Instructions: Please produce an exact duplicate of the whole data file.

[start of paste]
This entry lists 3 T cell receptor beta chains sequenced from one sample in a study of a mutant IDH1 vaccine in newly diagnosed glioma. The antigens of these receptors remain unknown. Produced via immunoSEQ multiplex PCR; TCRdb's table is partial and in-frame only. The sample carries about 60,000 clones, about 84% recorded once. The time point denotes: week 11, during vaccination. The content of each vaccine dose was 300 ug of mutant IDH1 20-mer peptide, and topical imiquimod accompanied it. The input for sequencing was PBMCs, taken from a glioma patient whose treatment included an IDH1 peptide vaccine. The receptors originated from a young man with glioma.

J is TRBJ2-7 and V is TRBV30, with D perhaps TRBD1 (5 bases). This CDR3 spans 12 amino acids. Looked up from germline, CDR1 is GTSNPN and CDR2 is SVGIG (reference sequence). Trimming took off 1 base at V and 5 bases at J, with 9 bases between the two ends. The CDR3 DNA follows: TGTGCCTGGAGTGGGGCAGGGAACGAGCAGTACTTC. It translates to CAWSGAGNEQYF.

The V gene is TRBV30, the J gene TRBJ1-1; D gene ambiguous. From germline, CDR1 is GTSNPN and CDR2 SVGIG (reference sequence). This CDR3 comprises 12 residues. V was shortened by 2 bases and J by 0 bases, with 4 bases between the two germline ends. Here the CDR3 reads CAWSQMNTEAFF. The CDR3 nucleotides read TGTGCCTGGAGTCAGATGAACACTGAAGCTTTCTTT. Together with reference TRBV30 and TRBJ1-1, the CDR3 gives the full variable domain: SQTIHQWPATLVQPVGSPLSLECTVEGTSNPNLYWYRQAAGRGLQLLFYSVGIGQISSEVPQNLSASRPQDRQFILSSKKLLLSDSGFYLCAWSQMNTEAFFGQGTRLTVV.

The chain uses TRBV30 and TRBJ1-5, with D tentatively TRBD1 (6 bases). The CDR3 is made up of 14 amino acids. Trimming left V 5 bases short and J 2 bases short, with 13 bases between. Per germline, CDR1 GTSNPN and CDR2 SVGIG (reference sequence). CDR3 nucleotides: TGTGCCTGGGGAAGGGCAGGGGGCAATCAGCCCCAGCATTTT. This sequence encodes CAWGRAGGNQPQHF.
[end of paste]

This entry lists 3 T cell receptor beta chains sequenced from one sample in a study of a mutant IDH1 vaccine in newly diagnosed glioma. The antigens of these receptors remain unknown. Produced via immunoSEQ multiplex PCR; TCRdb's table is partial and in-frame only. The sample carries about 60,000 clones, about 84% recorded once. The time point denotes: week 11, during vaccination. The content of each vaccine dose was 300 ug of mutant IDH1 20-mer peptide, and topical imiquimod accompanied it. The input for sequencing was PBMCs, taken from a glioma patient whose treatment included an IDH1 peptide vaccine. The receptors originated from a young man with glioma.

J is TRBJ2-7 and V is TRBV30, with D perhaps TRBD1 (5 bases). This CDR3 spans 12 amino acids. Looked up from germline, CDR1 is GTSNPN and CDR2 is SVGIG (reference sequence). Trimming took off 1 base at V and 5 bases at J, with 9 bases between the two ends. The CDR3 DNA follows: TGTGCCTGGAGTGGGGCAGGGAACGAGCAGTACTTC. It translates to CAWSGAGNEQYF.

The V gene is TRBV30, the J gene TRBJ1-1; D gene ambiguous. From germline, CDR1 is GTSNPN and CDR2 SVGIG (reference sequence). This CDR3 comprises 12 residues. V was shortened by 2 bases and J by 0 bases, with 4 bases between the two germline ends. Here the CDR3 reads CAWSQMNTEAFF. The CDR3 nucleotides read TGTGCCTGGAGTCAGATGAACACTGAAGCTTTCTTT. Together with reference TRBV30 and TRBJ1-1, the CDR3 gives the full variable domain: SQTIHQWPATLVQPVGSPLSLECTVEGTSNPNLYWYRQAAGRGLQLLFYSVGIGQISSEVPQNLSASRPQDRQFILSSKKLLLSDSGFYLCAWSQMNTEAFFGQGTRLTVV.

The chain uses TRBV30 and TRBJ1-5, with D tentatively TRBD1 (6 bases). The CDR3 is made up of 14 amino acids. Trimming left V 5 bases short and J 2 bases short, with 13 bases between. Per germline, CDR1 GTSNPN and CDR2 SVGIG (reference sequence). CDR3 nucleotides: TGTGCCTGGGGAAGGGCAGGGGGCAATCAGCCCCAGCATTTT. This sequence encodes CAWGRAGGNQPQHF.